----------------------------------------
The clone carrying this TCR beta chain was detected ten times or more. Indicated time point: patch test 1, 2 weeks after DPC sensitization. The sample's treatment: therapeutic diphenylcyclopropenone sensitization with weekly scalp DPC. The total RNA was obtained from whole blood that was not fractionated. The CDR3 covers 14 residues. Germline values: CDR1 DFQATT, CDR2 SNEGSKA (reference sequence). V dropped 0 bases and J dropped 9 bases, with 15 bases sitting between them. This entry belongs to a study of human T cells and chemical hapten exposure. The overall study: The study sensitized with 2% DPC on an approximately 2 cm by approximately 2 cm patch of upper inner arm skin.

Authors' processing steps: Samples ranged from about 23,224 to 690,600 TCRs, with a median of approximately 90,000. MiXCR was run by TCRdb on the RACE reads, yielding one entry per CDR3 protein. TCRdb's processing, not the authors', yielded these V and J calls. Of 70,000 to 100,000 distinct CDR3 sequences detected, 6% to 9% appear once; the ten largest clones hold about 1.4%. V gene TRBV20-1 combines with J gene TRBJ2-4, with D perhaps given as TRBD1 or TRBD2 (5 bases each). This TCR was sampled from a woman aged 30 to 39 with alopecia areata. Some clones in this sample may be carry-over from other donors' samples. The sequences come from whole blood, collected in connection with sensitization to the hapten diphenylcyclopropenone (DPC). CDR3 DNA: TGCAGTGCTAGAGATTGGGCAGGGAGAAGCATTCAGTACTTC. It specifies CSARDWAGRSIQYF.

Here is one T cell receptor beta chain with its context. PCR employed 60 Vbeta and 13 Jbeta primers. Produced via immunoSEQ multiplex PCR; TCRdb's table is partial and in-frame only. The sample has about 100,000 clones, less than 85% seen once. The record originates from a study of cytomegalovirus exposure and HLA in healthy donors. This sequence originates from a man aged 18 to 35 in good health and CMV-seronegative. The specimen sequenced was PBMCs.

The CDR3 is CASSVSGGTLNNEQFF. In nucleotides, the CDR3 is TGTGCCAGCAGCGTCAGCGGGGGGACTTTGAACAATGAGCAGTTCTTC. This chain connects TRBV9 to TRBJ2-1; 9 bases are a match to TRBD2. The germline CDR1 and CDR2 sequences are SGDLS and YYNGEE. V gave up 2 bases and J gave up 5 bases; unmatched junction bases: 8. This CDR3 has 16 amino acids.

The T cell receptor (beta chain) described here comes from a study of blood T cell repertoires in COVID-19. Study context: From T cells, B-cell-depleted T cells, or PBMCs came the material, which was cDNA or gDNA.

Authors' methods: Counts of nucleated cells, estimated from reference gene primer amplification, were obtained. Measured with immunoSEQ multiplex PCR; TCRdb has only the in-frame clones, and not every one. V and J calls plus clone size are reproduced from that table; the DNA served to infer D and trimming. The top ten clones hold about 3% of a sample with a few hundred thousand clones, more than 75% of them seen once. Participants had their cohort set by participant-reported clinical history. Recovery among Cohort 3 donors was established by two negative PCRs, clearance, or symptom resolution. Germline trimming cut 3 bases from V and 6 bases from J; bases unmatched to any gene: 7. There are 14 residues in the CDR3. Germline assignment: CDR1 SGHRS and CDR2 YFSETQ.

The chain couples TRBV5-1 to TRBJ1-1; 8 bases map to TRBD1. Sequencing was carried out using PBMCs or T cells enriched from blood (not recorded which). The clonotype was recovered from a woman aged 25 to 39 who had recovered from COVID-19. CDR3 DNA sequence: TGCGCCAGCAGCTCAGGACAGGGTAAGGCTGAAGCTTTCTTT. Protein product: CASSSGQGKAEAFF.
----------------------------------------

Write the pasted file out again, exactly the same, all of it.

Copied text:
The clone carrying this TCR beta chain was detected ten times or more. Indicated time point: patch test 1, 2 weeks after DPC sensitization. The sample's treatment: therapeutic diphenylcyclopropenone sensitization with weekly scalp DPC. The total RNA was obtained from whole blood that was not fractionated. The CDR3 covers 14 residues. Germline values: CDR1 DFQATT, CDR2 SNEGSKA (reference sequence). V dropped 0 bases and J dropped 9 bases, with 15 bases sitting between them. This entry belongs to a study of human T cells and chemical hapten exposure. The overall study: The study sensitized with 2% DPC on an approximately 2 cm by approximately 2 cm patch of upper inner arm skin.

Authors' processing steps: Samples ranged from about 23,224 to 690,600 TCRs, with a median of approximately 90,000. MiXCR was run by TCRdb on the RACE reads, yielding one entry per CDR3 protein. TCRdb's processing, not the authors', yielded these V and J calls. Of 70,000 to 100,000 distinct CDR3 sequences detected, 6% to 9% appear once; the ten largest clones hold about 1.4%. V gene TRBV20-1 combines with J gene TRBJ2-4, with D perhaps given as TRBD1 or TRBD2 (5 bases each). This TCR was sampled from a woman aged 30 to 39 with alopecia areata. Some clones in this sample may be carry-over from other donors' samples. The sequences come from whole blood, collected in connection with sensitization to the hapten diphenylcyclopropenone (DPC). CDR3 DNA: TGCAGTGCTAGAGATTGGGCAGGGAGAAGCATTCAGTACTTC. It specifies CSARDWAGRSIQYF.

Here is one T cell receptor beta chain with its context. PCR employed 60 Vbeta and 13 Jbeta primers. Produced via immunoSEQ multiplex PCR; TCRdb's table is partial and in-frame only. The sample has about 100,000 clones, less than 85% seen once. The record originates from a study of cytomegalovirus exposure and HLA in healthy donors. This sequence originates from a man aged 18 to 35 in good health and CMV-seronegative. The specimen sequenced was PBMCs.

The CDR3 is CASSVSGGTLNNEQFF. In nucleotides, the CDR3 is TGTGCCAGCAGCGTCAGCGGGGGGACTTTGAACAATGAGCAGTTCTTC. This chain connects TRBV9 to TRBJ2-1; 9 bases are a match to TRBD2. The germline CDR1 and CDR2 sequences are SGDLS and YYNGEE. V gave up 2 bases and J gave up 5 bases; unmatched junction bases: 8. This CDR3 has 16 amino acids.

The T cell receptor (beta chain) described here comes from a study of blood T cell repertoires in COVID-19. Study context: From T cells, B-cell-depleted T cells, or PBMCs came the material, which was cDNA or gDNA.

Authors' methods: Counts of nucleated cells, estimated from reference gene primer amplification, were obtained. Measured with immunoSEQ multiplex PCR; TCRdb has only the in-frame clones, and not every one. V and J calls plus clone size are reproduced from that table; the DNA served to infer D and trimming. The top ten clones hold about 3% of a sample with a few hundred thousand clones, more than 75% of them seen once. Participants had their cohort set by participant-reported clinical history. Recovery among Cohort 3 donors was established by two negative PCRs, clearance, or symptom resolution. Germline trimming cut 3 bases from V and 6 bases from J; bases unmatched to any gene: 7. There are 14 residues in the CDR3. Germline assignment: CDR1 SGHRS and CDR2 YFSETQ.

The chain couples TRBV5-1 to TRBJ1-1; 8 bases map to TRBD1. Sequencing was carried out using PBMCs or T cells enriched from blood (not recorded which). The clonotype was recovered from a woman aged 25 to 39 who had recovered from COVID-19. CDR3 DNA sequence: TGCGCCAGCAGCTCAGGACAGGGTAAGGCTGAAGCTTTCTTT. Protein product: CASSSGQGKAEAFF.